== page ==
You see, despite the eccentricities associated with being a Unean, I must admit that I wanted to be identified with those qualities. In my young mind, it was better to be regarded different than to be part of the herd. Among my relatives, my sister and I were the only ones sent to study at Uno. Even among the children of my parents’ friends, only a few of them had attempted to matriculate in Uno. My sister and I were not the same as everybody else, and for me, that was the absolute best! It didn’t matter that I had to spend longer hours poring over my books, that I was relatively inexperienced in taking school field trips, or that I almost had no social life outside my school friends and studies. I was determined to be one of the remarkable students that would be graduating from Uno High School.
Imagine my consternation when I reached college and truly realized that I wasn’t as special as I originally thought I was. There were hundreds, even thousands, of others who were better equipped than I was for the university academe. Not only were they smarter than I was, they had also gone on countless field trips, participated in several interscholastic activities, were part of numerous summer camps, and were way more adept in sports than I could ever be. Adding insult to injury, many students outside the Chinese-Filipino community had not even heard of Uno High School. As one fellow Unean would recount later on, a female college classmate had actually insisted that the “Uno” for Uno High School was an acronym for something! It was humbling and frustrating at the same time because it seemed like all the years and effort I put into being the “ideal” Unean was all for nothing.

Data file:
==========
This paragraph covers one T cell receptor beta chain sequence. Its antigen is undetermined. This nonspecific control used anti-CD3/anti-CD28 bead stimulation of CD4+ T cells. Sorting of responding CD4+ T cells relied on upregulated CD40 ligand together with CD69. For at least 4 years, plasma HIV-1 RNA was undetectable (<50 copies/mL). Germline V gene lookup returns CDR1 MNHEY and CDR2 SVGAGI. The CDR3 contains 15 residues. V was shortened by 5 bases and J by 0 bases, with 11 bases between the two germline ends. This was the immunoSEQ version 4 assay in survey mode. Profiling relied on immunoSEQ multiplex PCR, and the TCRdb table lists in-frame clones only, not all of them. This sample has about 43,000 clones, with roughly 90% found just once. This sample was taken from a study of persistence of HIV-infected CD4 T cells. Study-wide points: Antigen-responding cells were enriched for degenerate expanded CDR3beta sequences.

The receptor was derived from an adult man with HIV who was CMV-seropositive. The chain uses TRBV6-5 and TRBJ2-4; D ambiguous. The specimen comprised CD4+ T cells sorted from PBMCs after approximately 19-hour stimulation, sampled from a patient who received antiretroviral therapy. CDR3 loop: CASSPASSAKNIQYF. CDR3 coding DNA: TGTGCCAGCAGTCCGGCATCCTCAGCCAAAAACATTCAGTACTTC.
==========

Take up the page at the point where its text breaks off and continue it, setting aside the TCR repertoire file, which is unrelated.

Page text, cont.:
I had to find a way to cope with college life fast, and fortunately, it wasn’t long before I was keeping up with my fellow geeks. I was far from the best, but at least, I could finally claim that I could hold my own in examinations and presentations. My dream of learning any kind of sports would remain elusive to me, but going to retreats, taking part in immersion programs, and attending alternative classes had at last become the norm for me.